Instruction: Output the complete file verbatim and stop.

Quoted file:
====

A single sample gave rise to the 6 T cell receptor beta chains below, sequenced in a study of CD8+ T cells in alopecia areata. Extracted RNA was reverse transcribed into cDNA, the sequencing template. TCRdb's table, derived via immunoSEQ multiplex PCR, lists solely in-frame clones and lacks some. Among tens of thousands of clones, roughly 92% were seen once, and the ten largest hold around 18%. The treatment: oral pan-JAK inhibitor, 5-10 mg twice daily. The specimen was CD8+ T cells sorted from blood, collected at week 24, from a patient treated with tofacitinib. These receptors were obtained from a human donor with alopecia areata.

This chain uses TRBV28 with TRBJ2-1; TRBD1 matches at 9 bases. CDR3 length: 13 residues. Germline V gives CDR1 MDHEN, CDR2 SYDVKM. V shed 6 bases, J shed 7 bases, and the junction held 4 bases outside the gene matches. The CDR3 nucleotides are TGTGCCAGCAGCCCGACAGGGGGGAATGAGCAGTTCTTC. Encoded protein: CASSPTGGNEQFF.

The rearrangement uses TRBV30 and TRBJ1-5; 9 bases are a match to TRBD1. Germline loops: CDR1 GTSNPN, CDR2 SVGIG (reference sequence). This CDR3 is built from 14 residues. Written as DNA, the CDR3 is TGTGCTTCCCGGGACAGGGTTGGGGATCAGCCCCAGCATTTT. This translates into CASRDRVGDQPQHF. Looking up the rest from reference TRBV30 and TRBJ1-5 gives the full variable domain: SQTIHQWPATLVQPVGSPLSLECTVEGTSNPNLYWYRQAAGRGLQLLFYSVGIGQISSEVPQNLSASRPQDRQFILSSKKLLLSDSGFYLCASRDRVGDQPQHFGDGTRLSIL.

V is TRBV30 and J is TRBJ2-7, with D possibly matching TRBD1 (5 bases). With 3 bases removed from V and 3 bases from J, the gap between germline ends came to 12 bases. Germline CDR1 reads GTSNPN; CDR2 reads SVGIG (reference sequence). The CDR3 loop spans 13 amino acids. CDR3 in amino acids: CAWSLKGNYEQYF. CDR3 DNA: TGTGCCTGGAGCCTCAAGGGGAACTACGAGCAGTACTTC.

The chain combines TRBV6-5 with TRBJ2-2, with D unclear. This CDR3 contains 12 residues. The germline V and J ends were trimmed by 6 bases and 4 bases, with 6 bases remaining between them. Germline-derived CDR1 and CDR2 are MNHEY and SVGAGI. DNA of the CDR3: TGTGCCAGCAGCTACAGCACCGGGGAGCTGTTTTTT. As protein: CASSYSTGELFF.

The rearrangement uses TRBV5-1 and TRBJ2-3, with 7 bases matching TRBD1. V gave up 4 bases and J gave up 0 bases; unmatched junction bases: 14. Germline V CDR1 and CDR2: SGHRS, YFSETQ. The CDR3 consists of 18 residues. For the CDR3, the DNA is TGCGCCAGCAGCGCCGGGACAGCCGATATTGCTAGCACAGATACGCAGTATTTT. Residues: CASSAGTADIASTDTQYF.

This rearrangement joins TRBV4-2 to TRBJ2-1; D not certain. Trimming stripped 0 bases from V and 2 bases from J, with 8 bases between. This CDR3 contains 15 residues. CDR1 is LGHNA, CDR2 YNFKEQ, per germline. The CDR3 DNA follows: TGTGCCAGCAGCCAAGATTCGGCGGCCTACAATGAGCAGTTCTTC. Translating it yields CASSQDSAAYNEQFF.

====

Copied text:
A single sample gave rise to the 6 T cell receptor beta chains below, sequenced in a study of CD8+ T cells in alopecia areata. Extracted RNA was reverse transcribed into cDNA, the sequencing template. TCRdb's table, derived via immunoSEQ multiplex PCR, lists solely in-frame clones and lacks some. Among tens of thousands of clones, roughly 92% were seen once, and the ten largest hold around 18%. The treatment: oral pan-JAK inhibitor, 5-10 mg twice daily. The specimen was CD8+ T cells sorted from blood, collected at week 24, from a patient treated with tofacitinib. These receptors were obtained from a human donor with alopecia areata.

This chain uses TRBV28 with TRBJ2-1; TRBD1 matches at 9 bases. CDR3 length: 13 residues. Germline V gives CDR1 MDHEN, CDR2 SYDVKM. V shed 6 bases, J shed 7 bases, and the junction held 4 bases outside the gene matches. The CDR3 nucleotides are TGTGCCAGCAGCCCGACAGGGGGGAATGAGCAGTTCTTC. Encoded protein: CASSPTGGNEQFF.

The rearrangement uses TRBV30 and TRBJ1-5; 9 bases are a match to TRBD1. Germline loops: CDR1 GTSNPN, CDR2 SVGIG (reference sequence). This CDR3 is built from 14 residues. Written as DNA, the CDR3 is TGTGCTTCCCGGGACAGGGTTGGGGATCAGCCCCAGCATTTT. This translates into CASRDRVGDQPQHF. Looking up the rest from reference TRBV30 and TRBJ1-5 gives the full variable domain: SQTIHQWPATLVQPVGSPLSLECTVEGTSNPNLYWYRQAAGRGLQLLFYSVGIGQISSEVPQNLSASRPQDRQFILSSKKLLLSDSGFYLCASRDRVGDQPQHFGDGTRLSIL.

V is TRBV30 and J is TRBJ2-7, with D possibly matching TRBD1 (5 bases). With 3 bases removed from V and 3 bases from J, the gap between germline ends came to 12 bases. Germline CDR1 reads GTSNPN; CDR2 reads SVGIG (reference sequence). The CDR3 loop spans 13 amino acids. CDR3 in amino acids: CAWSLKGNYEQYF. CDR3 DNA: TGTGCCTGGAGCCTCAAGGGGAACTACGAGCAGTACTTC.

The chain combines TRBV6-5 with TRBJ2-2, with D unclear. This CDR3 contains 12 residues. The germline V and J ends were trimmed by 6 bases and 4 bases, with 6 bases remaining between them. Germline-derived CDR1 and CDR2 are MNHEY and SVGAGI. DNA of the CDR3: TGTGCCAGCAGCTACAGCACCGGGGAGCTGTTTTTT. As protein: CASSYSTGELFF.

The rearrangement uses TRBV5-1 and TRBJ2-3, with 7 bases matching TRBD1. V gave up 4 bases and J gave up 0 bases; unmatched junction bases: 14. Germline V CDR1 and CDR2: SGHRS, YFSETQ. The CDR3 consists of 18 residues. For the CDR3, the DNA is TGCGCCAGCAGCGCCGGGACAGCCGATATTGCTAGCACAGATACGCAGTATTTT. Residues: CASSAGTADIASTDTQYF.

This rearrangement joins TRBV4-2 to TRBJ2-1; D not certain. Trimming stripped 0 bases from V and 2 bases from J, with 8 bases between. This CDR3 contains 15 residues. CDR1 is LGHNA, CDR2 YNFKEQ, per germline. The CDR3 DNA follows: TGTGCCAGCAGCCAAGATTCGGCGGCCTACAATGAGCAGTTCTTC. Translating it yields CASSQDSAAYNEQFF.